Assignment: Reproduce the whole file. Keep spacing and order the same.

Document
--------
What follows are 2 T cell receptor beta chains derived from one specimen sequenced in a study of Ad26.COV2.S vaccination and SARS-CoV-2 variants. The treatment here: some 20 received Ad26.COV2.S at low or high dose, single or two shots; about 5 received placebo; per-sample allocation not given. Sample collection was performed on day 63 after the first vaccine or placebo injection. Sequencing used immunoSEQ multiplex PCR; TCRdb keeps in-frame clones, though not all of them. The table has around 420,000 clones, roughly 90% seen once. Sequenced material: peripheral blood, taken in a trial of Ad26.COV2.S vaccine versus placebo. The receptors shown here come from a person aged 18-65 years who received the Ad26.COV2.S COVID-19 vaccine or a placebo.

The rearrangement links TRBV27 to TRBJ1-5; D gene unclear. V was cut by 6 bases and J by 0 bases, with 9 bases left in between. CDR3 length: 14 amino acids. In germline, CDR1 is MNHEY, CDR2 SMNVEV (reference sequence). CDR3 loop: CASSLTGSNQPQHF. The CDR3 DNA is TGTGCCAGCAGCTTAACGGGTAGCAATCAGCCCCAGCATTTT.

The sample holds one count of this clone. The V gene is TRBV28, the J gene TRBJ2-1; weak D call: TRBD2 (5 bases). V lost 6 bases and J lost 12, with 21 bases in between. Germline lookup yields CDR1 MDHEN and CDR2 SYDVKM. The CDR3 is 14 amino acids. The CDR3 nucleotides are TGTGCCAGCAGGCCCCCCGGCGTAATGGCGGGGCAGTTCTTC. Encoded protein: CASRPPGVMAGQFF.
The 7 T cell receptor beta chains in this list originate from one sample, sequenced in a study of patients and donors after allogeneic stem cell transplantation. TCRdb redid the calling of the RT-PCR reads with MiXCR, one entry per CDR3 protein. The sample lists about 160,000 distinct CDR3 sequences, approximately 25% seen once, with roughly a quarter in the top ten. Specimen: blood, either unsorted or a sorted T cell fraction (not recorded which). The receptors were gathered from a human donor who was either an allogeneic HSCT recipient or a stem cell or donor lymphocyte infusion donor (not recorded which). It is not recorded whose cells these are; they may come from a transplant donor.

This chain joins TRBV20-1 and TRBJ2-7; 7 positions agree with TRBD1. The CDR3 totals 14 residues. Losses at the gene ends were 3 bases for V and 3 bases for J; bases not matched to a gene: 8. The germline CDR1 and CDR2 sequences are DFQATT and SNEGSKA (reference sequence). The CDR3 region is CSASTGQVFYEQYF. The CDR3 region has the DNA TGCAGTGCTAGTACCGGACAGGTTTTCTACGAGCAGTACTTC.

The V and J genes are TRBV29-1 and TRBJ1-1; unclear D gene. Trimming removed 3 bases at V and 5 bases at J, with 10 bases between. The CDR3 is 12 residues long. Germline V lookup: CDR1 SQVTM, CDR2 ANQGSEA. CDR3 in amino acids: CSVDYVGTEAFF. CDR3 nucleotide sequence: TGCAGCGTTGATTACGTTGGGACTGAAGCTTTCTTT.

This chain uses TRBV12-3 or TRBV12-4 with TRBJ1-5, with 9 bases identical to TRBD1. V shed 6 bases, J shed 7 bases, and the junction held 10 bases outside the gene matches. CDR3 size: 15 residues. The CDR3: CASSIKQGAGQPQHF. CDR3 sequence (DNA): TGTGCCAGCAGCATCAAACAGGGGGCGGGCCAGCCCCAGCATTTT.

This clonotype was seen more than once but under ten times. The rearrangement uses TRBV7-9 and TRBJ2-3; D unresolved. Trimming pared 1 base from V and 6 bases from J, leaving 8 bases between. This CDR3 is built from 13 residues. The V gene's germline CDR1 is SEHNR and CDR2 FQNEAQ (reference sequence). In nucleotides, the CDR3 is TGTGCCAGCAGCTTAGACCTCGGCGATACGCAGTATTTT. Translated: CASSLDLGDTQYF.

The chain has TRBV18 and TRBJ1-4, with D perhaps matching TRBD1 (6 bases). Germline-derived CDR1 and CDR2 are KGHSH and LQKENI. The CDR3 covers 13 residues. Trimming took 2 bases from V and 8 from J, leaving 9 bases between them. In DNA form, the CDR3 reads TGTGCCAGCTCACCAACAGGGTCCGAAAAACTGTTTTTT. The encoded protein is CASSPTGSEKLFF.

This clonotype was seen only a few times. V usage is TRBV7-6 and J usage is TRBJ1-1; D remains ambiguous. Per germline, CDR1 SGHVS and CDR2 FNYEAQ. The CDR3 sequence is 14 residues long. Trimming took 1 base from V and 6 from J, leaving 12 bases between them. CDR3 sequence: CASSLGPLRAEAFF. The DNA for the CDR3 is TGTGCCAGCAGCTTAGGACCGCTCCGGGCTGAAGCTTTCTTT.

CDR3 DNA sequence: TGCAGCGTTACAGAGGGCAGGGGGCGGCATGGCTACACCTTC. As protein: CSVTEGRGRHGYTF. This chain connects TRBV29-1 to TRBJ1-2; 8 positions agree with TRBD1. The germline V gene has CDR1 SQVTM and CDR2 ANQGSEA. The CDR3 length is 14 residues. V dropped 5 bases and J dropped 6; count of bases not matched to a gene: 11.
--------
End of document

What follows are 2 T cell receptor beta chains derived from one specimen sequenced in a study of Ad26.COV2.S vaccination and SARS-CoV-2 variants. The treatment here: some 20 received Ad26.COV2.S at low or high dose, single or two shots; about 5 received placebo; per-sample allocation not given. Sample collection was performed on day 63 after the first vaccine or placebo injection. Sequencing used immunoSEQ multiplex PCR; TCRdb keeps in-frame clones, though not all of them. The table has around 420,000 clones, roughly 90% seen once. Sequenced material: peripheral blood, taken in a trial of Ad26.COV2.S vaccine versus placebo. The receptors shown here come from a person aged 18-65 years who received the Ad26.COV2.S COVID-19 vaccine or a placebo.

The rearrangement links TRBV27 to TRBJ1-5; D gene unclear. V was cut by 6 bases and J by 0 bases, with 9 bases left in between. CDR3 length: 14 amino acids. In germline, CDR1 is MNHEY, CDR2 SMNVEV (reference sequence). CDR3 loop: CASSLTGSNQPQHF. The CDR3 DNA is TGTGCCAGCAGCTTAACGGGTAGCAATCAGCCCCAGCATTTT.

The sample holds one count of this clone. The V gene is TRBV28, the J gene TRBJ2-1; weak D call: TRBD2 (5 bases). V lost 6 bases and J lost 12, with 21 bases in between. Germline lookup yields CDR1 MDHEN and CDR2 SYDVKM. The CDR3 is 14 amino acids. The CDR3 nucleotides are TGTGCCAGCAGGCCCCCCGGCGTAATGGCGGGGCAGTTCTTC. Encoded protein: CASRPPGVMAGQFF.
The 7 T cell receptor beta chains in this list originate from one sample, sequenced in a study of patients and donors after allogeneic stem cell transplantation. TCRdb redid the calling of the RT-PCR reads with MiXCR, one entry per CDR3 protein. The sample lists about 160,000 distinct CDR3 sequences, approximately 25% seen once, with roughly a quarter in the top ten. Specimen: blood, either unsorted or a sorted T cell fraction (not recorded which). The receptors were gathered from a human donor who was either an allogeneic HSCT recipient or a stem cell or donor lymphocyte infusion donor (not recorded which). It is not recorded whose cells these are; they may come from a transplant donor.

This chain joins TRBV20-1 and TRBJ2-7; 7 positions agree with TRBD1. The CDR3 totals 14 residues. Losses at the gene ends were 3 bases for V and 3 bases for J; bases not matched to a gene: 8. The germline CDR1 and CDR2 sequences are DFQATT and SNEGSKA (reference sequence). The CDR3 region is CSASTGQVFYEQYF. The CDR3 region has the DNA TGCAGTGCTAGTACCGGACAGGTTTTCTACGAGCAGTACTTC.

The V and J genes are TRBV29-1 and TRBJ1-1; unclear D gene. Trimming removed 3 bases at V and 5 bases at J, with 10 bases between. The CDR3 is 12 residues long. Germline V lookup: CDR1 SQVTM, CDR2 ANQGSEA. CDR3 in amino acids: CSVDYVGTEAFF. CDR3 nucleotide sequence: TGCAGCGTTGATTACGTTGGGACTGAAGCTTTCTTT.

This chain uses TRBV12-3 or TRBV12-4 with TRBJ1-5, with 9 bases identical to TRBD1. V shed 6 bases, J shed 7 bases, and the junction held 10 bases outside the gene matches. CDR3 size: 15 residues. The CDR3: CASSIKQGAGQPQHF. CDR3 sequence (DNA): TGTGCCAGCAGCATCAAACAGGGGGCGGGCCAGCCCCAGCATTTT.

This clonotype was seen more than once but under ten times. The rearrangement uses TRBV7-9 and TRBJ2-3; D unresolved. Trimming pared 1 base from V and 6 bases from J, leaving 8 bases between. This CDR3 is built from 13 residues. The V gene's germline CDR1 is SEHNR and CDR2 FQNEAQ (reference sequence). In nucleotides, the CDR3 is TGTGCCAGCAGCTTAGACCTCGGCGATACGCAGTATTTT. Translated: CASSLDLGDTQYF.

The chain has TRBV18 and TRBJ1-4, with D perhaps matching TRBD1 (6 bases). Germline-derived CDR1 and CDR2 are KGHSH and LQKENI. The CDR3 covers 13 residues. Trimming took 2 bases from V and 8 from J, leaving 9 bases between them. In DNA form, the CDR3 reads TGTGCCAGCTCACCAACAGGGTCCGAAAAACTGTTTTTT. The encoded protein is CASSPTGSEKLFF.

This clonotype was seen only a few times. V usage is TRBV7-6 and J usage is TRBJ1-1; D remains ambiguous. Per germline, CDR1 SGHVS and CDR2 FNYEAQ. The CDR3 sequence is 14 residues long. Trimming took 1 base from V and 6 from J, leaving 12 bases between them. CDR3 sequence: CASSLGPLRAEAFF. The DNA for the CDR3 is TGTGCCAGCAGCTTAGGACCGCTCCGGGCTGAAGCTTTCTTT.

CDR3 DNA sequence: TGCAGCGTTACAGAGGGCAGGGGGCGGCATGGCTACACCTTC. As protein: CSVTEGRGRHGYTF. This chain connects TRBV29-1 to TRBJ1-2; 8 positions agree with TRBD1. The germline V gene has CDR1 SQVTM and CDR2 ANQGSEA. The CDR3 length is 14 residues. V dropped 5 bases and J dropped 6; count of bases not matched to a gene: 11.